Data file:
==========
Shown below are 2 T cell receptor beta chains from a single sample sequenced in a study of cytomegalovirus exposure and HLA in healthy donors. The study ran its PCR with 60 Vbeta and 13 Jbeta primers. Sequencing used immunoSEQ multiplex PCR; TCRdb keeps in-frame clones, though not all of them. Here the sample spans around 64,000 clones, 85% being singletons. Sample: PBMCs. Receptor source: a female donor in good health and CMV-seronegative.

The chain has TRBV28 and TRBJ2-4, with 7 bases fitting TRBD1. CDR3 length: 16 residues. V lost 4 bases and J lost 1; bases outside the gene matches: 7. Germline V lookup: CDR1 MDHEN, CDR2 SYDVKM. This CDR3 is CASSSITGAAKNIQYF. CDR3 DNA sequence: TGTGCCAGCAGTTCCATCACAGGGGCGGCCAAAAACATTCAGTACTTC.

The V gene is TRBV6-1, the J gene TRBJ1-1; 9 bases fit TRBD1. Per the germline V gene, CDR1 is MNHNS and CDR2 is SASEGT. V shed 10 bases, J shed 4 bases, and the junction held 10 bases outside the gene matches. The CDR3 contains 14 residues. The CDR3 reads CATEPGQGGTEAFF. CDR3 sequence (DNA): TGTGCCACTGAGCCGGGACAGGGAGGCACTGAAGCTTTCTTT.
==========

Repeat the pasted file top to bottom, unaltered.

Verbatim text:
Shown below are 2 T cell receptor beta chains from a single sample sequenced in a study of cytomegalovirus exposure and HLA in healthy donors. The study ran its PCR with 60 Vbeta and 13 Jbeta primers. Sequencing used immunoSEQ multiplex PCR; TCRdb keeps in-frame clones, though not all of them. Here the sample spans around 64,000 clones, 85% being singletons. Sample: PBMCs. Receptor source: a female donor in good health and CMV-seronegative.

The chain has TRBV28 and TRBJ2-4, with 7 bases fitting TRBD1. CDR3 length: 16 residues. V lost 4 bases and J lost 1; bases outside the gene matches: 7. Germline V lookup: CDR1 MDHEN, CDR2 SYDVKM. This CDR3 is CASSSITGAAKNIQYF. CDR3 DNA sequence: TGTGCCAGCAGTTCCATCACAGGGGCGGCCAAAAACATTCAGTACTTC.

The V gene is TRBV6-1, the J gene TRBJ1-1; 9 bases fit TRBD1. Per the germline V gene, CDR1 is MNHNS and CDR2 is SASEGT. V shed 10 bases, J shed 4 bases, and the junction held 10 bases outside the gene matches. The CDR3 contains 14 residues. The CDR3 reads CATEPGQGGTEAFF. CDR3 sequence (DNA): TGTGCCACTGAGCCGGGACAGGGAGGCACTGAAGCTTTCTTT.